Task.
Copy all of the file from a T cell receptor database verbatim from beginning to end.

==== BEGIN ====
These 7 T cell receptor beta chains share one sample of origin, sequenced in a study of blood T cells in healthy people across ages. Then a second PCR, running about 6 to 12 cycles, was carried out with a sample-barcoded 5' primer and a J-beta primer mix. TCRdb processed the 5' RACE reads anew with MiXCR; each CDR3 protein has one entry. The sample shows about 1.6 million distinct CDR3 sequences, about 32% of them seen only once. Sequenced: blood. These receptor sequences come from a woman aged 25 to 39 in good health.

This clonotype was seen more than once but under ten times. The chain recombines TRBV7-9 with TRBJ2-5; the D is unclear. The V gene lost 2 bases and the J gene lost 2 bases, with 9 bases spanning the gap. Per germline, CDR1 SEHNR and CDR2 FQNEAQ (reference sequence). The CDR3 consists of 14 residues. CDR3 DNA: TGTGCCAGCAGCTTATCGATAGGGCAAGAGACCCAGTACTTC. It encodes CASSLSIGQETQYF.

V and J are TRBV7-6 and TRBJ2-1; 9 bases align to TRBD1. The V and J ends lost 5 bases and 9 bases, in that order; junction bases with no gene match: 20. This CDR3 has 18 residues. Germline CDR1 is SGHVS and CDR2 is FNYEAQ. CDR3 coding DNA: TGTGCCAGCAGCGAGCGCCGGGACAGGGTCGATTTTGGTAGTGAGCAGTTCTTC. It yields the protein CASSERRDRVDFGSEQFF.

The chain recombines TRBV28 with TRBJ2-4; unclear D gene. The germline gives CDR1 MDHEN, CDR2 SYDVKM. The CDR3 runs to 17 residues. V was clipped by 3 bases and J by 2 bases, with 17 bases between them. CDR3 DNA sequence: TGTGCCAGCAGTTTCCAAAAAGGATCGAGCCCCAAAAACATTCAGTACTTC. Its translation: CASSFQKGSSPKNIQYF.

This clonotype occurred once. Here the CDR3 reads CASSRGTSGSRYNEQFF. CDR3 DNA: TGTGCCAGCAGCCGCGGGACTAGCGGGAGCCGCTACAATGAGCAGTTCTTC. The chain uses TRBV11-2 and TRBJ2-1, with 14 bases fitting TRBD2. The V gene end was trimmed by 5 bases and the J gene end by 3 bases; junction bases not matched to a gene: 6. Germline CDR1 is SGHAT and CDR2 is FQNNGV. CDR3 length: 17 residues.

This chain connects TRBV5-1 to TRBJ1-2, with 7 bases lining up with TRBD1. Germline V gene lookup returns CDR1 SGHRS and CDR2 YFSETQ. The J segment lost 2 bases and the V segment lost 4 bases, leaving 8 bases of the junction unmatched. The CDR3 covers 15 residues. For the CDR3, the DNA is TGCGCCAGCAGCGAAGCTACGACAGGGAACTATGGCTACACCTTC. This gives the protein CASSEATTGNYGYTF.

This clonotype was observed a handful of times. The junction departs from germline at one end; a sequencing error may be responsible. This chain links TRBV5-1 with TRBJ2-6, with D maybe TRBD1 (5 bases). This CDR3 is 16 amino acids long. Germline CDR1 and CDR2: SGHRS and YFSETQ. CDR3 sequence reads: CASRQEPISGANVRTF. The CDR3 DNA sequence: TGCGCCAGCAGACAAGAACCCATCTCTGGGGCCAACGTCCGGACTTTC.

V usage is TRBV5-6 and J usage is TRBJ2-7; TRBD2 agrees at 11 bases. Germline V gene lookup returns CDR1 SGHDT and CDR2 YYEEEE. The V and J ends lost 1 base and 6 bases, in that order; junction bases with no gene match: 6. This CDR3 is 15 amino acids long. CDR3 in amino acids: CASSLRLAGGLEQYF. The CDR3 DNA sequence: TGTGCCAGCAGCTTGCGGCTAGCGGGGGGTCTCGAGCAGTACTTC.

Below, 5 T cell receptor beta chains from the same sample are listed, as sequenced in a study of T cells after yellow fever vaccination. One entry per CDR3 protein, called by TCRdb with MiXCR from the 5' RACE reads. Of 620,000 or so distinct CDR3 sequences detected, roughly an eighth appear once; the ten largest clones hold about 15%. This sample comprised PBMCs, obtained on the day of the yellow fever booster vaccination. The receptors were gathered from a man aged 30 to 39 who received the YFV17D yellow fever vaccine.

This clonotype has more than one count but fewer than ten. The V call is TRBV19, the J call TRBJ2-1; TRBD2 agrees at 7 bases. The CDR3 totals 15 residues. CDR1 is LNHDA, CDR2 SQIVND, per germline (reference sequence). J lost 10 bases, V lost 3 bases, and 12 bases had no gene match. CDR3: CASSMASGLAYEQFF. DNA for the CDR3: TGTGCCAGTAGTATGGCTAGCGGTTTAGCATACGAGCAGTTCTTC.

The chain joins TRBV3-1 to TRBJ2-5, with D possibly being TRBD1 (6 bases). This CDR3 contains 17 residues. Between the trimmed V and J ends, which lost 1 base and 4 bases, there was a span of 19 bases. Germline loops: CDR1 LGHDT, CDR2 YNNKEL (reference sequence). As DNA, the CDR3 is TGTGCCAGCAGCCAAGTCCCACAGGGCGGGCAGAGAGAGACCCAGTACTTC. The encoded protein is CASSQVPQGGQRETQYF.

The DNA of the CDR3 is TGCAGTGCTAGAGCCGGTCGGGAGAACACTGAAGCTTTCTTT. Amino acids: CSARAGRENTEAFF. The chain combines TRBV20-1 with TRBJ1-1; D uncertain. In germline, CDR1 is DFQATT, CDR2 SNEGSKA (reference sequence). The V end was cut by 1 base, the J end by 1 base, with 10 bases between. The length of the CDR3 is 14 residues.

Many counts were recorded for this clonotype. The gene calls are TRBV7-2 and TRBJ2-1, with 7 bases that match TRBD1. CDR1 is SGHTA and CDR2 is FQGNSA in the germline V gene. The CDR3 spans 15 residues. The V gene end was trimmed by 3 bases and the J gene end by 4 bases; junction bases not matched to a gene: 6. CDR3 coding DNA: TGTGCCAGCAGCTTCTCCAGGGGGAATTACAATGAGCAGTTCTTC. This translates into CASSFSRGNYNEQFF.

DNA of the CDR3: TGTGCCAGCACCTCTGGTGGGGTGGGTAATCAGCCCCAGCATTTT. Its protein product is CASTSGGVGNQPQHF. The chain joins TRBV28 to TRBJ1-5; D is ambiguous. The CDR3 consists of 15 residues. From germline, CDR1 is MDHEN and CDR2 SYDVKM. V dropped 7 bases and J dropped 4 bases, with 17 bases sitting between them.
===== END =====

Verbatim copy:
These 7 T cell receptor beta chains share one sample of origin, sequenced in a study of blood T cells in healthy people across ages. Then a second PCR, running about 6 to 12 cycles, was carried out with a sample-barcoded 5' primer and a J-beta primer mix. TCRdb processed the 5' RACE reads anew with MiXCR; each CDR3 protein has one entry. The sample shows about 1.6 million distinct CDR3 sequences, about 32% of them seen only once. Sequenced: blood. These receptor sequences come from a woman aged 25 to 39 in good health.

This clonotype was seen more than once but under ten times. The chain recombines TRBV7-9 with TRBJ2-5; the D is unclear. The V gene lost 2 bases and the J gene lost 2 bases, with 9 bases spanning the gap. Per germline, CDR1 SEHNR and CDR2 FQNEAQ (reference sequence). The CDR3 consists of 14 residues. CDR3 DNA: TGTGCCAGCAGCTTATCGATAGGGCAAGAGACCCAGTACTTC. It encodes CASSLSIGQETQYF.

V and J are TRBV7-6 and TRBJ2-1; 9 bases align to TRBD1. The V and J ends lost 5 bases and 9 bases, in that order; junction bases with no gene match: 20. This CDR3 has 18 residues. Germline CDR1 is SGHVS and CDR2 is FNYEAQ. CDR3 coding DNA: TGTGCCAGCAGCGAGCGCCGGGACAGGGTCGATTTTGGTAGTGAGCAGTTCTTC. It yields the protein CASSERRDRVDFGSEQFF.

The chain recombines TRBV28 with TRBJ2-4; unclear D gene. The germline gives CDR1 MDHEN, CDR2 SYDVKM. The CDR3 runs to 17 residues. V was clipped by 3 bases and J by 2 bases, with 17 bases between them. CDR3 DNA sequence: TGTGCCAGCAGTTTCCAAAAAGGATCGAGCCCCAAAAACATTCAGTACTTC. Its translation: CASSFQKGSSPKNIQYF.

This clonotype occurred once. Here the CDR3 reads CASSRGTSGSRYNEQFF. CDR3 DNA: TGTGCCAGCAGCCGCGGGACTAGCGGGAGCCGCTACAATGAGCAGTTCTTC. The chain uses TRBV11-2 and TRBJ2-1, with 14 bases fitting TRBD2. The V gene end was trimmed by 5 bases and the J gene end by 3 bases; junction bases not matched to a gene: 6. Germline CDR1 is SGHAT and CDR2 is FQNNGV. CDR3 length: 17 residues.

This chain connects TRBV5-1 to TRBJ1-2, with 7 bases lining up with TRBD1. Germline V gene lookup returns CDR1 SGHRS and CDR2 YFSETQ. The J segment lost 2 bases and the V segment lost 4 bases, leaving 8 bases of the junction unmatched. The CDR3 covers 15 residues. For the CDR3, the DNA is TGCGCCAGCAGCGAAGCTACGACAGGGAACTATGGCTACACCTTC. This gives the protein CASSEATTGNYGYTF.

This clonotype was observed a handful of times. The junction departs from germline at one end; a sequencing error may be responsible. This chain links TRBV5-1 with TRBJ2-6, with D maybe TRBD1 (5 bases). This CDR3 is 16 amino acids long. Germline CDR1 and CDR2: SGHRS and YFSETQ. CDR3 sequence reads: CASRQEPISGANVRTF. The CDR3 DNA sequence: TGCGCCAGCAGACAAGAACCCATCTCTGGGGCCAACGTCCGGACTTTC.

V usage is TRBV5-6 and J usage is TRBJ2-7; TRBD2 agrees at 11 bases. Germline V gene lookup returns CDR1 SGHDT and CDR2 YYEEEE. The V and J ends lost 1 base and 6 bases, in that order; junction bases with no gene match: 6. This CDR3 is 15 amino acids long. CDR3 in amino acids: CASSLRLAGGLEQYF. The CDR3 DNA sequence: TGTGCCAGCAGCTTGCGGCTAGCGGGGGGTCTCGAGCAGTACTTC.

Below, 5 T cell receptor beta chains from the same sample are listed, as sequenced in a study of T cells after yellow fever vaccination. One entry per CDR3 protein, called by TCRdb with MiXCR from the 5' RACE reads. Of 620,000 or so distinct CDR3 sequences detected, roughly an eighth appear once; the ten largest clones hold about 15%. This sample comprised PBMCs, obtained on the day of the yellow fever booster vaccination. The receptors were gathered from a man aged 30 to 39 who received the YFV17D yellow fever vaccine.

This clonotype has more than one count but fewer than ten. The V call is TRBV19, the J call TRBJ2-1; TRBD2 agrees at 7 bases. The CDR3 totals 15 residues. CDR1 is LNHDA, CDR2 SQIVND, per germline (reference sequence). J lost 10 bases, V lost 3 bases, and 12 bases had no gene match. CDR3: CASSMASGLAYEQFF. DNA for the CDR3: TGTGCCAGTAGTATGGCTAGCGGTTTAGCATACGAGCAGTTCTTC.

The chain joins TRBV3-1 to TRBJ2-5, with D possibly being TRBD1 (6 bases). This CDR3 contains 17 residues. Between the trimmed V and J ends, which lost 1 base and 4 bases, there was a span of 19 bases. Germline loops: CDR1 LGHDT, CDR2 YNNKEL (reference sequence). As DNA, the CDR3 is TGTGCCAGCAGCCAAGTCCCACAGGGCGGGCAGAGAGAGACCCAGTACTTC. The encoded protein is CASSQVPQGGQRETQYF.

The DNA of the CDR3 is TGCAGTGCTAGAGCCGGTCGGGAGAACACTGAAGCTTTCTTT. Amino acids: CSARAGRENTEAFF. The chain combines TRBV20-1 with TRBJ1-1; D uncertain. In germline, CDR1 is DFQATT, CDR2 SNEGSKA (reference sequence). The V end was cut by 1 base, the J end by 1 base, with 10 bases between. The length of the CDR3 is 14 residues.

Many counts were recorded for this clonotype. The gene calls are TRBV7-2 and TRBJ2-1, with 7 bases that match TRBD1. CDR1 is SGHTA and CDR2 is FQGNSA in the germline V gene. The CDR3 spans 15 residues. The V gene end was trimmed by 3 bases and the J gene end by 4 bases; junction bases not matched to a gene: 6. CDR3 coding DNA: TGTGCCAGCAGCTTCTCCAGGGGGAATTACAATGAGCAGTTCTTC. This translates into CASSFSRGNYNEQFF.

DNA of the CDR3: TGTGCCAGCACCTCTGGTGGGGTGGGTAATCAGCCCCAGCATTTT. Its protein product is CASTSGGVGNQPQHF. The chain joins TRBV28 to TRBJ1-5; D is ambiguous. The CDR3 consists of 15 residues. From germline, CDR1 is MDHEN and CDR2 SYDVKM. V dropped 7 bases and J dropped 4 bases, with 17 bases sitting between them.